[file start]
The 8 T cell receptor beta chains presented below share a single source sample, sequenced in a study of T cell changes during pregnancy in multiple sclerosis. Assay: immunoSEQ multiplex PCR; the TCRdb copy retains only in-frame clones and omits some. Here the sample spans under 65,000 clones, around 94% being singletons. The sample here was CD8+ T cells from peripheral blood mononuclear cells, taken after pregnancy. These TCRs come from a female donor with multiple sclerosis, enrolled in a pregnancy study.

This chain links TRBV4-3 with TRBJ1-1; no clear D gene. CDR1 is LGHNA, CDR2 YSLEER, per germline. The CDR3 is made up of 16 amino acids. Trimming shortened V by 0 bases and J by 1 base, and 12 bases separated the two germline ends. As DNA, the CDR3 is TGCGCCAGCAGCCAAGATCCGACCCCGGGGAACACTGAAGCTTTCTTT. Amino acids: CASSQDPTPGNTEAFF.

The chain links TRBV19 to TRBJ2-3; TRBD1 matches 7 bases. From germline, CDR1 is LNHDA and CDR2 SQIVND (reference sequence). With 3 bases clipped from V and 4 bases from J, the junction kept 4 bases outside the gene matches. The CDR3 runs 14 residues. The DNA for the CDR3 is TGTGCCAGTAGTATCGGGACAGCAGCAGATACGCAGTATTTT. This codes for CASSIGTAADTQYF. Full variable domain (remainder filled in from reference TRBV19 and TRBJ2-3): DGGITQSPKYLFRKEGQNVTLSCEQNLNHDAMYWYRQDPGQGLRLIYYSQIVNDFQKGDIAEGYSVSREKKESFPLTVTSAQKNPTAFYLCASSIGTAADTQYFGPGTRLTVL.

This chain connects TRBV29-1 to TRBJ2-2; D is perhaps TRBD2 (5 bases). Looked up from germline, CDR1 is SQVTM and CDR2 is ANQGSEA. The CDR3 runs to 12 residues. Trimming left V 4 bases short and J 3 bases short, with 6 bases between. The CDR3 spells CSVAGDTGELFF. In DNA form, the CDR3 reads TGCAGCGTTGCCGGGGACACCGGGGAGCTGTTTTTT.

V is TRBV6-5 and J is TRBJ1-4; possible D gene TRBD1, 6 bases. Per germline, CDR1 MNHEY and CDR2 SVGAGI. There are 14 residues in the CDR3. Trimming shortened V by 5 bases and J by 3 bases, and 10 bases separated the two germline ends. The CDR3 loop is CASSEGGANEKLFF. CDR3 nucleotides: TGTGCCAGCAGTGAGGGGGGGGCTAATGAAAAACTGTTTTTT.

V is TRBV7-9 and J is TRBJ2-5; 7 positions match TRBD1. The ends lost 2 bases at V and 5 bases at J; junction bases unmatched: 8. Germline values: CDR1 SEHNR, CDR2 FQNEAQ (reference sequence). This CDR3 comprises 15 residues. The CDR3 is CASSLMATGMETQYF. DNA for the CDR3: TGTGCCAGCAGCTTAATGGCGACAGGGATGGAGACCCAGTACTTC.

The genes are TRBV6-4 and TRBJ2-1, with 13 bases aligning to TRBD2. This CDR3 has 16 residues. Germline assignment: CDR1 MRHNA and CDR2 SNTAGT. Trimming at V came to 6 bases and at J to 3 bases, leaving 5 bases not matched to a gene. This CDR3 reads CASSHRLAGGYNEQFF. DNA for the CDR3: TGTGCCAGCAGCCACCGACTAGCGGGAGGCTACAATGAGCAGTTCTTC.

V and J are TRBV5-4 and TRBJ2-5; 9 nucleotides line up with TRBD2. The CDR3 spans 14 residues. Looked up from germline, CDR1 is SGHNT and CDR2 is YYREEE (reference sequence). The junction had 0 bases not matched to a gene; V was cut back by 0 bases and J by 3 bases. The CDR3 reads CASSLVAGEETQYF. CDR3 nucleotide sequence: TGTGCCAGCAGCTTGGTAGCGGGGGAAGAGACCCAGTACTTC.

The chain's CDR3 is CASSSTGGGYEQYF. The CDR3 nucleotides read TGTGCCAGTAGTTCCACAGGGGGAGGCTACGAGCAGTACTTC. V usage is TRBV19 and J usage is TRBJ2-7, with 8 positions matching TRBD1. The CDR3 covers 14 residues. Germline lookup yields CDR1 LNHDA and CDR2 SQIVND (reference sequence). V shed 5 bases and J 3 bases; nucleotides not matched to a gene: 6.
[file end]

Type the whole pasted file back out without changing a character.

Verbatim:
The 8 T cell receptor beta chains presented below share a single source sample, sequenced in a study of T cell changes during pregnancy in multiple sclerosis. Assay: immunoSEQ multiplex PCR; the TCRdb copy retains only in-frame clones and omits some. Here the sample spans under 65,000 clones, around 94% being singletons. The sample here was CD8+ T cells from peripheral blood mononuclear cells, taken after pregnancy. These TCRs come from a female donor with multiple sclerosis, enrolled in a pregnancy study.

This chain links TRBV4-3 with TRBJ1-1; no clear D gene. CDR1 is LGHNA, CDR2 YSLEER, per germline. The CDR3 is made up of 16 amino acids. Trimming shortened V by 0 bases and J by 1 base, and 12 bases separated the two germline ends. As DNA, the CDR3 is TGCGCCAGCAGCCAAGATCCGACCCCGGGGAACACTGAAGCTTTCTTT. Amino acids: CASSQDPTPGNTEAFF.

The chain links TRBV19 to TRBJ2-3; TRBD1 matches 7 bases. From germline, CDR1 is LNHDA and CDR2 SQIVND (reference sequence). With 3 bases clipped from V and 4 bases from J, the junction kept 4 bases outside the gene matches. The CDR3 runs 14 residues. The DNA for the CDR3 is TGTGCCAGTAGTATCGGGACAGCAGCAGATACGCAGTATTTT. This codes for CASSIGTAADTQYF. Full variable domain (remainder filled in from reference TRBV19 and TRBJ2-3): DGGITQSPKYLFRKEGQNVTLSCEQNLNHDAMYWYRQDPGQGLRLIYYSQIVNDFQKGDIAEGYSVSREKKESFPLTVTSAQKNPTAFYLCASSIGTAADTQYFGPGTRLTVL.

This chain connects TRBV29-1 to TRBJ2-2; D is perhaps TRBD2 (5 bases). Looked up from germline, CDR1 is SQVTM and CDR2 is ANQGSEA. The CDR3 runs to 12 residues. Trimming left V 4 bases short and J 3 bases short, with 6 bases between. The CDR3 spells CSVAGDTGELFF. In DNA form, the CDR3 reads TGCAGCGTTGCCGGGGACACCGGGGAGCTGTTTTTT.

V is TRBV6-5 and J is TRBJ1-4; possible D gene TRBD1, 6 bases. Per germline, CDR1 MNHEY and CDR2 SVGAGI. There are 14 residues in the CDR3. Trimming shortened V by 5 bases and J by 3 bases, and 10 bases separated the two germline ends. The CDR3 loop is CASSEGGANEKLFF. CDR3 nucleotides: TGTGCCAGCAGTGAGGGGGGGGCTAATGAAAAACTGTTTTTT.

V is TRBV7-9 and J is TRBJ2-5; 7 positions match TRBD1. The ends lost 2 bases at V and 5 bases at J; junction bases unmatched: 8. Germline values: CDR1 SEHNR, CDR2 FQNEAQ (reference sequence). This CDR3 comprises 15 residues. The CDR3 is CASSLMATGMETQYF. DNA for the CDR3: TGTGCCAGCAGCTTAATGGCGACAGGGATGGAGACCCAGTACTTC.

The genes are TRBV6-4 and TRBJ2-1, with 13 bases aligning to TRBD2. This CDR3 has 16 residues. Germline assignment: CDR1 MRHNA and CDR2 SNTAGT. Trimming at V came to 6 bases and at J to 3 bases, leaving 5 bases not matched to a gene. This CDR3 reads CASSHRLAGGYNEQFF. DNA for the CDR3: TGTGCCAGCAGCCACCGACTAGCGGGAGGCTACAATGAGCAGTTCTTC.

V and J are TRBV5-4 and TRBJ2-5; 9 nucleotides line up with TRBD2. The CDR3 spans 14 residues. Looked up from germline, CDR1 is SGHNT and CDR2 is YYREEE (reference sequence). The junction had 0 bases not matched to a gene; V was cut back by 0 bases and J by 3 bases. The CDR3 reads CASSLVAGEETQYF. CDR3 nucleotide sequence: TGTGCCAGCAGCTTGGTAGCGGGGGAAGAGACCCAGTACTTC.

The chain's CDR3 is CASSSTGGGYEQYF. The CDR3 nucleotides read TGTGCCAGTAGTTCCACAGGGGGAGGCTACGAGCAGTACTTC. V usage is TRBV19 and J usage is TRBJ2-7, with 8 positions matching TRBD1. The CDR3 covers 14 residues. Germline lookup yields CDR1 LNHDA and CDR2 SQIVND (reference sequence). V shed 5 bases and J 3 bases; nucleotides not matched to a gene: 6.